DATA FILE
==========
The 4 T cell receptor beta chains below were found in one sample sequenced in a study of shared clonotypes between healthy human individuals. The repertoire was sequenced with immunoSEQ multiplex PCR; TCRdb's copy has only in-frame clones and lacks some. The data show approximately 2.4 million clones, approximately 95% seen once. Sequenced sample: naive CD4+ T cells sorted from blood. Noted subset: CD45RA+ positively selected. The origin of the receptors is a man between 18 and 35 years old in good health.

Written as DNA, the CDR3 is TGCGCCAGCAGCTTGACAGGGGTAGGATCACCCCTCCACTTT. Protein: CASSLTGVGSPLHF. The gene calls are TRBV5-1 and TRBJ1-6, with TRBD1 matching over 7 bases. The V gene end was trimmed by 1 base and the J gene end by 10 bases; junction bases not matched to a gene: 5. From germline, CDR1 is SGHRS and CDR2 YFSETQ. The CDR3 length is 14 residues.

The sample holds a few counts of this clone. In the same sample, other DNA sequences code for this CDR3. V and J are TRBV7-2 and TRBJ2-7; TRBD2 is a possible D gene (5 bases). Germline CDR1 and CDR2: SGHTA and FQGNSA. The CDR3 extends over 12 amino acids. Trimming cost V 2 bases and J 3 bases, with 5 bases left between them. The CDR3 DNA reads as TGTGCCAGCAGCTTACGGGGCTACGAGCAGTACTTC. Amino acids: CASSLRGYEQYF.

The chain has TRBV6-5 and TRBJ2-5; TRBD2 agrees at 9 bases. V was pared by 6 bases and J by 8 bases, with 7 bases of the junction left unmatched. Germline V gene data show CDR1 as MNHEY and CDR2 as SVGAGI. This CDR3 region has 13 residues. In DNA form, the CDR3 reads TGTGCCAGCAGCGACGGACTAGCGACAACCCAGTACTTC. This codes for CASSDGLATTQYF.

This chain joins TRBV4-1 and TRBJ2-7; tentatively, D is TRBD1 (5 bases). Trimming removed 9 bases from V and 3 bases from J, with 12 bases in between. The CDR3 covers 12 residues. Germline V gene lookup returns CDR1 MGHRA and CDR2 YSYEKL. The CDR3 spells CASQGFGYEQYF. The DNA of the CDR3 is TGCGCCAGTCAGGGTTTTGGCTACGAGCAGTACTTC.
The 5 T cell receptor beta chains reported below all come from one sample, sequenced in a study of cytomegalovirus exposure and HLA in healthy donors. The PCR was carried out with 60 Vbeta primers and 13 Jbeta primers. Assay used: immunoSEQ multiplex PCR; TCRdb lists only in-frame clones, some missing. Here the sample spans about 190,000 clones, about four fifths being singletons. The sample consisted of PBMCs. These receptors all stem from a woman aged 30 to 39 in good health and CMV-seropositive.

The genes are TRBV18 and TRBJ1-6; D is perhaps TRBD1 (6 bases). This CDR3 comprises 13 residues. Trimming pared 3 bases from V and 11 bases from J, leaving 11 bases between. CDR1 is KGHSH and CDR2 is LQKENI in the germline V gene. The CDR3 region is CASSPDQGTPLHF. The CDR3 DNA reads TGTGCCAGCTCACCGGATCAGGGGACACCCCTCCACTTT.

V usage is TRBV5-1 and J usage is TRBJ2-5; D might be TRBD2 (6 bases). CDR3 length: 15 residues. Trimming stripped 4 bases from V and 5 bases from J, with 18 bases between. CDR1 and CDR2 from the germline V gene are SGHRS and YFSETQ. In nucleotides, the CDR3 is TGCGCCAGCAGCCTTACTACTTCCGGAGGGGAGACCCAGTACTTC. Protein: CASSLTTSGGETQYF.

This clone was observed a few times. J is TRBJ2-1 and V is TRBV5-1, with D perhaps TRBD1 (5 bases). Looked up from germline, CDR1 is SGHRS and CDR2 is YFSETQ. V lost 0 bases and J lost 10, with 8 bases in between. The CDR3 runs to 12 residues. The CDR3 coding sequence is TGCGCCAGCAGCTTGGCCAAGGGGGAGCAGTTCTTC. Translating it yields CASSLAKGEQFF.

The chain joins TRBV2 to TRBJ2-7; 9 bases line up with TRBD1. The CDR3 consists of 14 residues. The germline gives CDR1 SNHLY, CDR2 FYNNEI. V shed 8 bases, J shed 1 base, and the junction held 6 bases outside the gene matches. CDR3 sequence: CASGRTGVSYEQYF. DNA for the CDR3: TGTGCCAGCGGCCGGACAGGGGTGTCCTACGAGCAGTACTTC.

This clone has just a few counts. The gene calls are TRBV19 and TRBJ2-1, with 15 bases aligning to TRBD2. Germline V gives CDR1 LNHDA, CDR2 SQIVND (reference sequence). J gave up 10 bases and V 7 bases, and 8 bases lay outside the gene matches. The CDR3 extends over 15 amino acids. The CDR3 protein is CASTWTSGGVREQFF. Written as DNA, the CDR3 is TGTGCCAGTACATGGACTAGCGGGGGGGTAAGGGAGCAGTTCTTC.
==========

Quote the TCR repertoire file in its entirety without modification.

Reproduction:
The 4 T cell receptor beta chains below were found in one sample sequenced in a study of shared clonotypes between healthy human individuals. The repertoire was sequenced with immunoSEQ multiplex PCR; TCRdb's copy has only in-frame clones and lacks some. The data show approximately 2.4 million clones, approximately 95% seen once. Sequenced sample: naive CD4+ T cells sorted from blood. Noted subset: CD45RA+ positively selected. The origin of the receptors is a man between 18 and 35 years old in good health.

Written as DNA, the CDR3 is TGCGCCAGCAGCTTGACAGGGGTAGGATCACCCCTCCACTTT. Protein: CASSLTGVGSPLHF. The gene calls are TRBV5-1 and TRBJ1-6, with TRBD1 matching over 7 bases. The V gene end was trimmed by 1 base and the J gene end by 10 bases; junction bases not matched to a gene: 5. From germline, CDR1 is SGHRS and CDR2 YFSETQ. The CDR3 length is 14 residues.

The sample holds a few counts of this clone. In the same sample, other DNA sequences code for this CDR3. V and J are TRBV7-2 and TRBJ2-7; TRBD2 is a possible D gene (5 bases). Germline CDR1 and CDR2: SGHTA and FQGNSA. The CDR3 extends over 12 amino acids. Trimming cost V 2 bases and J 3 bases, with 5 bases left between them. The CDR3 DNA reads as TGTGCCAGCAGCTTACGGGGCTACGAGCAGTACTTC. Amino acids: CASSLRGYEQYF.

The chain has TRBV6-5 and TRBJ2-5; TRBD2 agrees at 9 bases. V was pared by 6 bases and J by 8 bases, with 7 bases of the junction left unmatched. Germline V gene data show CDR1 as MNHEY and CDR2 as SVGAGI. This CDR3 region has 13 residues. In DNA form, the CDR3 reads TGTGCCAGCAGCGACGGACTAGCGACAACCCAGTACTTC. This codes for CASSDGLATTQYF.

This chain joins TRBV4-1 and TRBJ2-7; tentatively, D is TRBD1 (5 bases). Trimming removed 9 bases from V and 3 bases from J, with 12 bases in between. The CDR3 covers 12 residues. Germline V gene lookup returns CDR1 MGHRA and CDR2 YSYEKL. The CDR3 spells CASQGFGYEQYF. The DNA of the CDR3 is TGCGCCAGTCAGGGTTTTGGCTACGAGCAGTACTTC.
The 5 T cell receptor beta chains reported below all come from one sample, sequenced in a study of cytomegalovirus exposure and HLA in healthy donors. The PCR was carried out with 60 Vbeta primers and 13 Jbeta primers. Assay used: immunoSEQ multiplex PCR; TCRdb lists only in-frame clones, some missing. Here the sample spans about 190,000 clones, about four fifths being singletons. The sample consisted of PBMCs. These receptors all stem from a woman aged 30 to 39 in good health and CMV-seropositive.

The genes are TRBV18 and TRBJ1-6; D is perhaps TRBD1 (6 bases). This CDR3 comprises 13 residues. Trimming pared 3 bases from V and 11 bases from J, leaving 11 bases between. CDR1 is KGHSH and CDR2 is LQKENI in the germline V gene. The CDR3 region is CASSPDQGTPLHF. The CDR3 DNA reads TGTGCCAGCTCACCGGATCAGGGGACACCCCTCCACTTT.

V usage is TRBV5-1 and J usage is TRBJ2-5; D might be TRBD2 (6 bases). CDR3 length: 15 residues. Trimming stripped 4 bases from V and 5 bases from J, with 18 bases between. CDR1 and CDR2 from the germline V gene are SGHRS and YFSETQ. In nucleotides, the CDR3 is TGCGCCAGCAGCCTTACTACTTCCGGAGGGGAGACCCAGTACTTC. Protein: CASSLTTSGGETQYF.

This clone was observed a few times. J is TRBJ2-1 and V is TRBV5-1, with D perhaps TRBD1 (5 bases). Looked up from germline, CDR1 is SGHRS and CDR2 is YFSETQ. V lost 0 bases and J lost 10, with 8 bases in between. The CDR3 runs to 12 residues. The CDR3 coding sequence is TGCGCCAGCAGCTTGGCCAAGGGGGAGCAGTTCTTC. Translating it yields CASSLAKGEQFF.

The chain joins TRBV2 to TRBJ2-7; 9 bases line up with TRBD1. The CDR3 consists of 14 residues. The germline gives CDR1 SNHLY, CDR2 FYNNEI. V shed 8 bases, J shed 1 base, and the junction held 6 bases outside the gene matches. CDR3 sequence: CASGRTGVSYEQYF. DNA for the CDR3: TGTGCCAGCGGCCGGACAGGGGTGTCCTACGAGCAGTACTTC.

This clone has just a few counts. The gene calls are TRBV19 and TRBJ2-1, with 15 bases aligning to TRBD2. Germline V gives CDR1 LNHDA, CDR2 SQIVND (reference sequence). J gave up 10 bases and V 7 bases, and 8 bases lay outside the gene matches. The CDR3 extends over 15 amino acids. The CDR3 protein is CASTWTSGGVREQFF. Written as DNA, the CDR3 is TGTGCCAGTACATGGACTAGCGGGGGGGTAAGGGAGCAGTTCTTC.